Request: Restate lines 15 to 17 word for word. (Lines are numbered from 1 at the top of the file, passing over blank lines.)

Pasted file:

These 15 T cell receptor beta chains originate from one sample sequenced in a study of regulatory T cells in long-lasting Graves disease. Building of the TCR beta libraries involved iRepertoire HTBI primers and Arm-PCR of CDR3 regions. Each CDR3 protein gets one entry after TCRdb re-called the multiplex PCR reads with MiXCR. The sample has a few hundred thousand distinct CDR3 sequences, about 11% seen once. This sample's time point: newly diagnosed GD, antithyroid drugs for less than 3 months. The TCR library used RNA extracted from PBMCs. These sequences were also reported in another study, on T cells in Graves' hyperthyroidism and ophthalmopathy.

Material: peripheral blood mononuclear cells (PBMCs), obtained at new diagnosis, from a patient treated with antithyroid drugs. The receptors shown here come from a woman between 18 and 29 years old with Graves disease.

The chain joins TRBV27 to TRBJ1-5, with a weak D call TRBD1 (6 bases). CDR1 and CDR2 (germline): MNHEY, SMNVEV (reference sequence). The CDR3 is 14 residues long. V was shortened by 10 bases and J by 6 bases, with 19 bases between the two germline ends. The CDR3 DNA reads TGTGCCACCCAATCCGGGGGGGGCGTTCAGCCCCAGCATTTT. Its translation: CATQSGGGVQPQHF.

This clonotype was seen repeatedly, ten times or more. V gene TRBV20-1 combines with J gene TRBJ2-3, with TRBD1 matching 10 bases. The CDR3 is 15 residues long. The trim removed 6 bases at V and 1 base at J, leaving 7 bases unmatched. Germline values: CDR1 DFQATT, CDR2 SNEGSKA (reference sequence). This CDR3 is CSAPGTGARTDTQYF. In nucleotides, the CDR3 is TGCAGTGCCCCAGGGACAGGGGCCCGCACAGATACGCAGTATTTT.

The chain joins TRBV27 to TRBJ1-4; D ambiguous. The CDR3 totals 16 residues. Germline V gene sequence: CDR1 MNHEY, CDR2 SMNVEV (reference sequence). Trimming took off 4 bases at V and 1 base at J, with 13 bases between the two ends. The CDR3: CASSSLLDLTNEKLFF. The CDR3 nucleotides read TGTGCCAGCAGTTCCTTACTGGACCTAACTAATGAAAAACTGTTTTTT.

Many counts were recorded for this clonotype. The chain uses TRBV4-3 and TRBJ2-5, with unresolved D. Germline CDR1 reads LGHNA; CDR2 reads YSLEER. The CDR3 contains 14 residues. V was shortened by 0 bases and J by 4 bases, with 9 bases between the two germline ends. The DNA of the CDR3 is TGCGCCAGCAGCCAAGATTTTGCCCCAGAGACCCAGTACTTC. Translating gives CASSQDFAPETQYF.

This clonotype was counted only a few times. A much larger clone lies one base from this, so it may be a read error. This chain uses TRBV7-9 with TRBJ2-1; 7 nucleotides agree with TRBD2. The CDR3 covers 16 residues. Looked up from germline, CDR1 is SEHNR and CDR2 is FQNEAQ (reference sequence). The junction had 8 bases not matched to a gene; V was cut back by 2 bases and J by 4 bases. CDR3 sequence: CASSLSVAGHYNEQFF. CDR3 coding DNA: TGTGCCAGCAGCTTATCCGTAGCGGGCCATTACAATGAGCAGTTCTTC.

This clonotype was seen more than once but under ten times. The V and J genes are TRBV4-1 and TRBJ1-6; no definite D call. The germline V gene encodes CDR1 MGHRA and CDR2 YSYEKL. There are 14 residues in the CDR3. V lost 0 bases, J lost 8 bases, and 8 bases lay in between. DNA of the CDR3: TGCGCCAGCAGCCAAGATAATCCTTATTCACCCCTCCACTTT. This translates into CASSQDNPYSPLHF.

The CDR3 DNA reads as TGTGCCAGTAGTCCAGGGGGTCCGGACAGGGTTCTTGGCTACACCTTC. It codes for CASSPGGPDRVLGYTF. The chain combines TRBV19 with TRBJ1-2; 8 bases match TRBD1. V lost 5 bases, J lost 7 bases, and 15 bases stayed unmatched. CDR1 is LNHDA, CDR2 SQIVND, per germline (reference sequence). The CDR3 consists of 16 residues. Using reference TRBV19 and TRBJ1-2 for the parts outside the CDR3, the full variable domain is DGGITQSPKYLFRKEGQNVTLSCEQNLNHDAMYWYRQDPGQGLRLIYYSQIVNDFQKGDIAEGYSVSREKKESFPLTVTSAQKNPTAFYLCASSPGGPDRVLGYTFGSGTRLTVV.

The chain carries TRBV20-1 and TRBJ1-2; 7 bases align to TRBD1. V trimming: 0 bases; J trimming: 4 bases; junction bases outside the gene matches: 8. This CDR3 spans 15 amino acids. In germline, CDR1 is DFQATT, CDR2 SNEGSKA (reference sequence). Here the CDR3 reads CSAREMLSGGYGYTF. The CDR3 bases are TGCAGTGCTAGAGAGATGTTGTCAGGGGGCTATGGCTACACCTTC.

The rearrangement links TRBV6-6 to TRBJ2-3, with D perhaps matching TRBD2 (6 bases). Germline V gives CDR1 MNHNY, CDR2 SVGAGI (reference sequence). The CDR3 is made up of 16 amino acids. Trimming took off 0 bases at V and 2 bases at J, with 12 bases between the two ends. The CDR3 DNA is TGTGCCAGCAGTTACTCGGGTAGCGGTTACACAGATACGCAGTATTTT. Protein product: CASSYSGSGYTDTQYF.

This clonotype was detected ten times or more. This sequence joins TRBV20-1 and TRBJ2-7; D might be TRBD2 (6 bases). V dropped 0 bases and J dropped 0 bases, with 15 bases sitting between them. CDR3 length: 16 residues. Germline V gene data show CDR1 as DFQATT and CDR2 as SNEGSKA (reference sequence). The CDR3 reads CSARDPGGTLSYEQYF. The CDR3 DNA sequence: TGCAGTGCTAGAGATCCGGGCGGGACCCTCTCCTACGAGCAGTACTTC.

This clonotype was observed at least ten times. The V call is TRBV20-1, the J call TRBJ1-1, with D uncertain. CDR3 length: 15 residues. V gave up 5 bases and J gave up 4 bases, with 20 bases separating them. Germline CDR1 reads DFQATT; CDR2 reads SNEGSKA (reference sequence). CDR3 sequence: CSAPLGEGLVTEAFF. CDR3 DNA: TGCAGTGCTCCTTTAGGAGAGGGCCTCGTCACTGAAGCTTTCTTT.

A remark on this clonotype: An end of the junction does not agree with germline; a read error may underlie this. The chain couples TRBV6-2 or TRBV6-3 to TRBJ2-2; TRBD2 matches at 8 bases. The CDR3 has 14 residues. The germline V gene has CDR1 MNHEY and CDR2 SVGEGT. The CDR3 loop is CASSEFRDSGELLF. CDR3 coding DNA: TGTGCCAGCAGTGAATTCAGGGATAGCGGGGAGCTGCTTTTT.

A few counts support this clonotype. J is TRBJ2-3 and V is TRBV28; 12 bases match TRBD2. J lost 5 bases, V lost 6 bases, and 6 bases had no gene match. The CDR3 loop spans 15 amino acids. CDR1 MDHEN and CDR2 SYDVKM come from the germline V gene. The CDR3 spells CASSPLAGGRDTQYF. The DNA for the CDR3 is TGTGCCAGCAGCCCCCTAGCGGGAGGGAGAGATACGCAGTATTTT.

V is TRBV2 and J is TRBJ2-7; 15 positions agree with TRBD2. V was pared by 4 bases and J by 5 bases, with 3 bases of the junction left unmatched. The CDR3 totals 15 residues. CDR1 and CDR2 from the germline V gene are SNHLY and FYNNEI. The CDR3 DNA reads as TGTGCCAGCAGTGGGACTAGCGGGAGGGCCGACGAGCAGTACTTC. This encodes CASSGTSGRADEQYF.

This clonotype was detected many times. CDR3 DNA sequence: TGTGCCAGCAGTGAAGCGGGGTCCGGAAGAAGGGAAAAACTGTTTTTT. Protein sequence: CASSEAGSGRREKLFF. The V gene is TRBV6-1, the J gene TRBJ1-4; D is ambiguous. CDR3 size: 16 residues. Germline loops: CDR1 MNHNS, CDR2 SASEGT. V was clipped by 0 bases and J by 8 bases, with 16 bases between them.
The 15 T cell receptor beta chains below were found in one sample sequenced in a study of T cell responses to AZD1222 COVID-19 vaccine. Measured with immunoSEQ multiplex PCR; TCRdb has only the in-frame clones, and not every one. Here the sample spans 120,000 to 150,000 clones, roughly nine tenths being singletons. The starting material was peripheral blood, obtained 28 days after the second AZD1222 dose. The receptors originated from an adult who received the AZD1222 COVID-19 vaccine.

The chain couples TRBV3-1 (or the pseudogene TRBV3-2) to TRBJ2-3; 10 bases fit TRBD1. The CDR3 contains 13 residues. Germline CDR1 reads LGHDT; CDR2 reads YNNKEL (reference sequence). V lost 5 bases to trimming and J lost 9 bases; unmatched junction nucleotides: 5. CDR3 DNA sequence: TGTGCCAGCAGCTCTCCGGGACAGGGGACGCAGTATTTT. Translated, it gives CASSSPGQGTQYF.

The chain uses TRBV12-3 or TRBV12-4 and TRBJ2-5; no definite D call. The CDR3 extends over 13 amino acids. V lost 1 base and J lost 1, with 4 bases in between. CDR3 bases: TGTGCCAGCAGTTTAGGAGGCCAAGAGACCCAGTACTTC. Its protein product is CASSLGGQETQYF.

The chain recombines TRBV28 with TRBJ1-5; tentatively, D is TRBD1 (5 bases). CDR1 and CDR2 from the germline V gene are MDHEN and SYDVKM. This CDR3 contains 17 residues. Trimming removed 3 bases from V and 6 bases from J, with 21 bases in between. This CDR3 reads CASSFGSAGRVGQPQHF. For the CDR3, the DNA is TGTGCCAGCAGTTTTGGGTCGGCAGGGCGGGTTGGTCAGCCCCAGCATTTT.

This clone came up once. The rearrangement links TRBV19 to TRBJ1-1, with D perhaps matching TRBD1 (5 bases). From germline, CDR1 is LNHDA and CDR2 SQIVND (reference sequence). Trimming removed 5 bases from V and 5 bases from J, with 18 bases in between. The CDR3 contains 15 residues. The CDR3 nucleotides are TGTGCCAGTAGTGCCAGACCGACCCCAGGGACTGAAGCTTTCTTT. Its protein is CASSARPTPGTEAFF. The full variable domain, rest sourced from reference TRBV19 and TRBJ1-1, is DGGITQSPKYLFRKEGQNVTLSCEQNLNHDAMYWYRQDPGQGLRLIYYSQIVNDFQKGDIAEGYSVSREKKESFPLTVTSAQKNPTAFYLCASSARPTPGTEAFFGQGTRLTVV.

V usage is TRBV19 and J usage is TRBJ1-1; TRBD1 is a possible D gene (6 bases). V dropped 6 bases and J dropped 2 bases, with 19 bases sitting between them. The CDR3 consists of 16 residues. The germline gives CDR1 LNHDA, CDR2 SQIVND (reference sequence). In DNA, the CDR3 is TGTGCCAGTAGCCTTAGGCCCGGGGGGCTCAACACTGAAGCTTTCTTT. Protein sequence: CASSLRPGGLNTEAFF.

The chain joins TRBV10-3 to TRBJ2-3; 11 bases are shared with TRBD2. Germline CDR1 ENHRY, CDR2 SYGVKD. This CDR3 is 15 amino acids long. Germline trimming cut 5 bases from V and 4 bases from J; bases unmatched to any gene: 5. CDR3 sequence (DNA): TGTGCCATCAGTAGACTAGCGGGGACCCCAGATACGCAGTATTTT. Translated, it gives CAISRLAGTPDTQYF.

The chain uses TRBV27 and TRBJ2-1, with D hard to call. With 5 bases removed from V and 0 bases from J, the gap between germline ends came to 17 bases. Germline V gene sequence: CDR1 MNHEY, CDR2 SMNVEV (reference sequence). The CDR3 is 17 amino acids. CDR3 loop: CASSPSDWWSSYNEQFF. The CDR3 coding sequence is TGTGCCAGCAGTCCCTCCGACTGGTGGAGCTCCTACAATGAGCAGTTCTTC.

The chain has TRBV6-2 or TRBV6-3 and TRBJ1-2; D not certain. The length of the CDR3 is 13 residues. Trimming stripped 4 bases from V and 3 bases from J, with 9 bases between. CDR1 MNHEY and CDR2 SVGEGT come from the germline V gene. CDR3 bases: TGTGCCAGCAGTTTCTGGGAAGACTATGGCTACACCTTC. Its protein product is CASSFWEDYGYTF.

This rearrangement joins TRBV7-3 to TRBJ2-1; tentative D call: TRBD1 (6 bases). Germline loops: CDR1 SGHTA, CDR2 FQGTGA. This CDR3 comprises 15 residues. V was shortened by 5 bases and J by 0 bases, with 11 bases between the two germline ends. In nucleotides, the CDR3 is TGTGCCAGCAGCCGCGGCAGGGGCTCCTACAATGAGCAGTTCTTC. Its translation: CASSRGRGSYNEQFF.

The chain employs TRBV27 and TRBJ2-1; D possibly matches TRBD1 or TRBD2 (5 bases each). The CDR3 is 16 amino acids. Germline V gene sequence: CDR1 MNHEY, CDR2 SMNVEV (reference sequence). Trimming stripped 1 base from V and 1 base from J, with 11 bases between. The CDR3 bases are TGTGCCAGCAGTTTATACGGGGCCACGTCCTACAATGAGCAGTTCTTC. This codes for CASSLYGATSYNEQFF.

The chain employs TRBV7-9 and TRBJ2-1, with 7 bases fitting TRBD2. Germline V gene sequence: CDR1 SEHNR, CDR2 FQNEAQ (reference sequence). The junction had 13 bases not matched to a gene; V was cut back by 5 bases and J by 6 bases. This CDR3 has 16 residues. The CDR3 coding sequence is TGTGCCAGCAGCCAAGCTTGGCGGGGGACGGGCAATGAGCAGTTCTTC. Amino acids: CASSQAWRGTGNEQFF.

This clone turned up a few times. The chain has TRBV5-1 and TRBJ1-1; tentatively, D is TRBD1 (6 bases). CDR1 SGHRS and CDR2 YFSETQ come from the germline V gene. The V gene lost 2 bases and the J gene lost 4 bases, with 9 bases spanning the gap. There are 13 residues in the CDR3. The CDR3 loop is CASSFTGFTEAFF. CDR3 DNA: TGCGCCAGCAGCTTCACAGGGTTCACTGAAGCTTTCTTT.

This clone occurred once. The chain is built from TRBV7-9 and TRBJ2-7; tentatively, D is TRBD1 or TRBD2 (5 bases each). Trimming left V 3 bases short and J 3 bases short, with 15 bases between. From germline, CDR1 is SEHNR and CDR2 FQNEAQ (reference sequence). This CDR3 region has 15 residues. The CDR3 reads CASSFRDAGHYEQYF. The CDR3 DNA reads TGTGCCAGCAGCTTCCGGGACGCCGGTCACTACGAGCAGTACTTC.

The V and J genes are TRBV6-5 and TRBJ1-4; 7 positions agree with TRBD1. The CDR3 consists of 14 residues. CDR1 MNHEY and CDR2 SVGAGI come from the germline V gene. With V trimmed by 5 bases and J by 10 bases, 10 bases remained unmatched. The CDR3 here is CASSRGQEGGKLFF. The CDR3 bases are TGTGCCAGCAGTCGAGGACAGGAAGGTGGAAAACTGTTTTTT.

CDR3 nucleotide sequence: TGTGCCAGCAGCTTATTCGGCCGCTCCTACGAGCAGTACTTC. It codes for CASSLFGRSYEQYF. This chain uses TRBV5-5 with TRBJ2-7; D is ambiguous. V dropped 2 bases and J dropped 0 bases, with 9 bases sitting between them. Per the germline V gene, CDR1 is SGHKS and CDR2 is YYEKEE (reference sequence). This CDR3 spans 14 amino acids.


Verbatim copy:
A few counts support this clonotype. J is TRBJ2-3 and V is TRBV28; 12 bases match TRBD2. J lost 5 bases, V lost 6 bases, and 6 bases had no gene match. The CDR3 loop spans 15 amino acids. CDR1 MDHEN and CDR2 SYDVKM come from the germline V gene. The CDR3 spells CASSPLAGGRDTQYF. The DNA for the CDR3 is TGTGCCAGCAGCCCCCTAGCGGGAGGGAGAGATACGCAGTATTTT.

V is TRBV2 and J is TRBJ2-7; 15 positions agree with TRBD2. V was pared by 4 bases and J by 5 bases, with 3 bases of the junction left unmatched. The CDR3 totals 15 residues. CDR1 and CDR2 from the germline V gene are SNHLY and FYNNEI. The CDR3 DNA reads as TGTGCCAGCAGTGGGACTAGCGGGAGGGCCGACGAGCAGTACTTC. This encodes CASSGTSGRADEQYF.

This clonotype was detected many times. CDR3 DNA sequence: TGTGCCAGCAGTGAAGCGGGGTCCGGAAGAAGGGAAAAACTGTTTTTT. Protein sequence: CASSEAGSGRREKLFF. The V gene is TRBV6-1, the J gene TRBJ1-4; D is ambiguous. CDR3 size: 16 residues. Germline loops: CDR1 MNHNS, CDR2 SASEGT. V was clipped by 0 bases and J by 8 bases, with 16 bases between them.